Monday, December 5, 2011

On New Deal Lawyers and "Feminine Charms"

So I'm writing a little piece on women lawyers of the New Deal, for a Chicago-Kent Law Review symposium on women's legal history.  The piece focuses on three women who worked for the Social Security Board, Sue Shelton White, Marie Remington Wing, and Bernice Lotwin Bernstein.  For context, I've been doing some digging on others, such as Labor Department solicitor Bessie Margolin.  This little gem, from the Harvard Law School Library Blog Et Seq, came up when I googled her name. It's by Curator Edwin Moloy:
Here is an example of some unexpected information about Felix Frankfurter that I stumbled upon in the Philip Elman Papers
Elman was an assistant to the Attorney General from 1944-1961. Frankfurter was on the Court during this time and during two cases he sent Elman several unusual notes.  One note reads, “Who is responsible for Miss R ——g’s vastly improving hair-do?!” In another note Frankfurter asks, “Do you suppose that you could whisper to Rosenberg to persist in the beautifying hair-do she had some time ago.  I HAVE TO LOOK AT HER.”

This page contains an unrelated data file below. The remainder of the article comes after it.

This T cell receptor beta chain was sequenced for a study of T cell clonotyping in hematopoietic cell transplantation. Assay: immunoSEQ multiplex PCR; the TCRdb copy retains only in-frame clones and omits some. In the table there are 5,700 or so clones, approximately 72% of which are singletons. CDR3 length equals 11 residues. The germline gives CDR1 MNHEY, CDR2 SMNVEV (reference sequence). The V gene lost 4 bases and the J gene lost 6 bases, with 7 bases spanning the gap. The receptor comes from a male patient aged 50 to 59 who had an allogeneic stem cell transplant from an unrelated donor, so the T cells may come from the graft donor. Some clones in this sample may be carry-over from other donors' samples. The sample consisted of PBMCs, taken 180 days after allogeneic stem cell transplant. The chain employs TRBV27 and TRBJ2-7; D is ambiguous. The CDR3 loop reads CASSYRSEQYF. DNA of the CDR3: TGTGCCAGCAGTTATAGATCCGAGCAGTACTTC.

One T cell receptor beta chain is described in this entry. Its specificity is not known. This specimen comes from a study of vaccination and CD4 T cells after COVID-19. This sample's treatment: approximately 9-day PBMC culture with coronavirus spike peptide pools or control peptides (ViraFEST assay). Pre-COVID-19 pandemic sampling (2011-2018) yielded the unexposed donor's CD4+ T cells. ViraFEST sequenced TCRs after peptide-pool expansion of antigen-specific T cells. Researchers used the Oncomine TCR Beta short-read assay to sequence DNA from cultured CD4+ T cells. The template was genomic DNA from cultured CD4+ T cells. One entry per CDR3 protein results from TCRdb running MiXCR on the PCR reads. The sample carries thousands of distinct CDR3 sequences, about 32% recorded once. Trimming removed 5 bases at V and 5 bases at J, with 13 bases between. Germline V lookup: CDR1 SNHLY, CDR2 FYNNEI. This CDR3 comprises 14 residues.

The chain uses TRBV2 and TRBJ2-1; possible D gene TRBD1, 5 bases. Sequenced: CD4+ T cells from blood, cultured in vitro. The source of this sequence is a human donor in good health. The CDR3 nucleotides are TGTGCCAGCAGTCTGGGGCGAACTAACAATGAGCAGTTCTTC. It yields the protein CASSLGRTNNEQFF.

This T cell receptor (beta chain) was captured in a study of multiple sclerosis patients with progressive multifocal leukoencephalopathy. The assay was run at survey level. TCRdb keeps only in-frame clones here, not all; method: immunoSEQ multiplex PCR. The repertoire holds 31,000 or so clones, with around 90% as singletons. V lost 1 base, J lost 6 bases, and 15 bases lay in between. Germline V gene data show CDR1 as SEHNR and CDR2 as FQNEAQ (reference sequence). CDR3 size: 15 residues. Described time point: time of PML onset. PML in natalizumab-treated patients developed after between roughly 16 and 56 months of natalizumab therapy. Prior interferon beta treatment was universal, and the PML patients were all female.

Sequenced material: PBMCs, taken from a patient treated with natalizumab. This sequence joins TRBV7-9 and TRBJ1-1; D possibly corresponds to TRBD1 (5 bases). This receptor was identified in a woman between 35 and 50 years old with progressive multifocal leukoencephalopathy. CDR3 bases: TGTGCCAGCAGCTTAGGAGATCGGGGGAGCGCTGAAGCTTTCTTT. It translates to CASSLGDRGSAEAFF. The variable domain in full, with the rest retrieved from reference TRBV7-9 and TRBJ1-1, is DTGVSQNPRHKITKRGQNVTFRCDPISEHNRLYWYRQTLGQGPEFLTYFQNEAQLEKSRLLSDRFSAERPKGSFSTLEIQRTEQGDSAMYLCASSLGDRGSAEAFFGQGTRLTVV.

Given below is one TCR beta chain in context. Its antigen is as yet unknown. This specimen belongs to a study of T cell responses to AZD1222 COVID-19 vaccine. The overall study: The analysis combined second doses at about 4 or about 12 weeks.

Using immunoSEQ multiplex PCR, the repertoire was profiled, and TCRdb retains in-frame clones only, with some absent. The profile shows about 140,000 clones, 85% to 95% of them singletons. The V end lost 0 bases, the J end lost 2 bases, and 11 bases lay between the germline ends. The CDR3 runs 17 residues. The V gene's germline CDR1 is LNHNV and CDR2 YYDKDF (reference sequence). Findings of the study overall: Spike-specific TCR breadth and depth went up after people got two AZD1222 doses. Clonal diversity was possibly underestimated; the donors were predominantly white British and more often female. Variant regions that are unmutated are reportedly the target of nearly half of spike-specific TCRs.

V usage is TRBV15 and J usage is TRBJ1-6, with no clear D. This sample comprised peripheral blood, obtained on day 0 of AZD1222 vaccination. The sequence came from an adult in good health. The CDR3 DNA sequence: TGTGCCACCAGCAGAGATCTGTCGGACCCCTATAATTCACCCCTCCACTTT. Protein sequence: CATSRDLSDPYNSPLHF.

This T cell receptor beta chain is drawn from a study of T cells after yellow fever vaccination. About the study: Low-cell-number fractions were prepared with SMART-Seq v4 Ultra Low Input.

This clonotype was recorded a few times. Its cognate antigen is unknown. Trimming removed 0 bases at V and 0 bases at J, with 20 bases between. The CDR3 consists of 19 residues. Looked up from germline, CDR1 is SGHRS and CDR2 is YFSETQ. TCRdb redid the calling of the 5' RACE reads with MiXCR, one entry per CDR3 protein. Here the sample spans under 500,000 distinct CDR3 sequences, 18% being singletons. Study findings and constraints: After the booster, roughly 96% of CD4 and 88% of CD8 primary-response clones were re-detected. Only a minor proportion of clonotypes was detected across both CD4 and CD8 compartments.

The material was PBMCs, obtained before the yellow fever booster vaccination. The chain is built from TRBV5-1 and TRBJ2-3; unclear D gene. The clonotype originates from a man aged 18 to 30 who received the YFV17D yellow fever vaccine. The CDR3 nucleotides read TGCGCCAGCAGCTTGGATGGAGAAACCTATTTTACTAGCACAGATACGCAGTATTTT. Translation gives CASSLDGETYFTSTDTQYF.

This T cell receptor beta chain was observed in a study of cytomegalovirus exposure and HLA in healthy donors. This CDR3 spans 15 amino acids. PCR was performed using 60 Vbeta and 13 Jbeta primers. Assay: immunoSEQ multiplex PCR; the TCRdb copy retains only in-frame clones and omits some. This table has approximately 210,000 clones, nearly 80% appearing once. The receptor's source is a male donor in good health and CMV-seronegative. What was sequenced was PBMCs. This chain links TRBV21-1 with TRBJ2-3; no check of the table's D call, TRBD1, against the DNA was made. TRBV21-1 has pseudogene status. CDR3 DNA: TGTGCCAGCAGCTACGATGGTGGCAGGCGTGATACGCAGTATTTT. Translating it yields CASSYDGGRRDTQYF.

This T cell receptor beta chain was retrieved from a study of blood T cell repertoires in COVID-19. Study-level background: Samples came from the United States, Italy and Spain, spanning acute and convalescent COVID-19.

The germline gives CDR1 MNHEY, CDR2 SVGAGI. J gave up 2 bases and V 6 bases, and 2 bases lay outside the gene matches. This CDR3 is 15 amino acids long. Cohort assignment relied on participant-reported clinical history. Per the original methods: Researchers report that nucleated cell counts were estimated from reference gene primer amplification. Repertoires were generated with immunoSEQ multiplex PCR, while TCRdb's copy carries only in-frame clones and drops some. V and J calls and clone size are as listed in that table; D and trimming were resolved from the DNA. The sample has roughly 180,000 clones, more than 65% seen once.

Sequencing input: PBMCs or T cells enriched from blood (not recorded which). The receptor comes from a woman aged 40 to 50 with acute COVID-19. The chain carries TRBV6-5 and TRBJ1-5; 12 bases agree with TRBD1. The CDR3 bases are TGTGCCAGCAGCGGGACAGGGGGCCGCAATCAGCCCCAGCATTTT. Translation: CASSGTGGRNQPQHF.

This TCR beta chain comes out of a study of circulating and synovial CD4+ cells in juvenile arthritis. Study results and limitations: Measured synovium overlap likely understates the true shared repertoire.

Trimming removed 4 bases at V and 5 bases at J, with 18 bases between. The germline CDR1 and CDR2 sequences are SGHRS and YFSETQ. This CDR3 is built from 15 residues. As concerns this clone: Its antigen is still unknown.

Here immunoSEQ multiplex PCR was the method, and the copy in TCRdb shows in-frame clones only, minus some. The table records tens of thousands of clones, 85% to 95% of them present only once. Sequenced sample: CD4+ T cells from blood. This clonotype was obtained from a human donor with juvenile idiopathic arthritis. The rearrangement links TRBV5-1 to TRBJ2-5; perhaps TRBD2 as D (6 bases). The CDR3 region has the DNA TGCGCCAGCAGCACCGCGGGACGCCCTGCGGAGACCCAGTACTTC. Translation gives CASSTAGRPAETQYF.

Another female lawyer, Bessie Margolin, also attracted the attention of Justice Frankfurter. One note contains this exchange between Frankfurter and Elman: 
Frankfurter: “She is a very good girl & a good advocate but not a lawyer of unsettling brilliance apart from the deft use of her feminine charms.” 
Elman: “Don’t you think that female charms are terribly important!!!”
The full post, which includes snapshots of the documents and the identity of "Miss R -- -- g," is here.

There is more to say about these brief exchanges. Dan Ernst reminded me that Margolin began her career as an attorney for the Tennessee Valley Authority, where she was rumored to have had an affair with her boss, Frankfurter protégé Larry Fly.  In 1939, Fly became Chairman of the Federal Communications Commission; Elman did his own stint there in 1940, the year before his Frankfurter clerkship. The affair became big news in 1943 when Congress investigated the FCC.  In short, Margolin's "feminine charms" were "terribly important" in perhaps more ways than one.  

For the record, Margolin argued 27 cases before the Supreme Court. She won 25.